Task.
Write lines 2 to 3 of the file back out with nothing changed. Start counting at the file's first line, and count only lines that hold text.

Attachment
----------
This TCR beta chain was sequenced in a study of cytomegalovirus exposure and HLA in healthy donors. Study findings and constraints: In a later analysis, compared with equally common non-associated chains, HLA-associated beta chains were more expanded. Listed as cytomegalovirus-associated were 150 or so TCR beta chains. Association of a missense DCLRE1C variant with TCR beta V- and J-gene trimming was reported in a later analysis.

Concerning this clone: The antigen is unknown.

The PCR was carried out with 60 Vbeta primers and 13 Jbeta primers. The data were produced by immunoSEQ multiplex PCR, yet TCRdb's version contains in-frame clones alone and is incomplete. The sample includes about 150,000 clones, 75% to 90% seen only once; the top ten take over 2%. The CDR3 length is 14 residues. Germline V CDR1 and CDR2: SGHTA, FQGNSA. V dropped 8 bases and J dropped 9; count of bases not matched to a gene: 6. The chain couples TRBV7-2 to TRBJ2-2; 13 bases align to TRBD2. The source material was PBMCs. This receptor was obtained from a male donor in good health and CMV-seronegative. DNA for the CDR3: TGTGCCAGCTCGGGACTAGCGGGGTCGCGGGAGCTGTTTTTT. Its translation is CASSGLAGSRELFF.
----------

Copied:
Concerning this clone: The antigen is unknown.

The PCR was carried out with 60 Vbeta primers and 13 Jbeta primers. The data were produced by immunoSEQ multiplex PCR, yet TCRdb's version contains in-frame clones alone and is incomplete. The sample includes about 150,000 clones, 75% to 90% seen only once; the top ten take over 2%. The CDR3 length is 14 residues. Germline V CDR1 and CDR2: SGHTA, FQGNSA. V dropped 8 bases and J dropped 9; count of bases not matched to a gene: 6. The chain couples TRBV7-2 to TRBJ2-2; 13 bases align to TRBD2. The source material was PBMCs. This receptor was obtained from a male donor in good health and CMV-seronegative. DNA for the CDR3: TGTGCCAGCTCGGGACTAGCGGGGTCGCGGGAGCTGTTTTTT. Its translation is CASSGLAGSRELFF.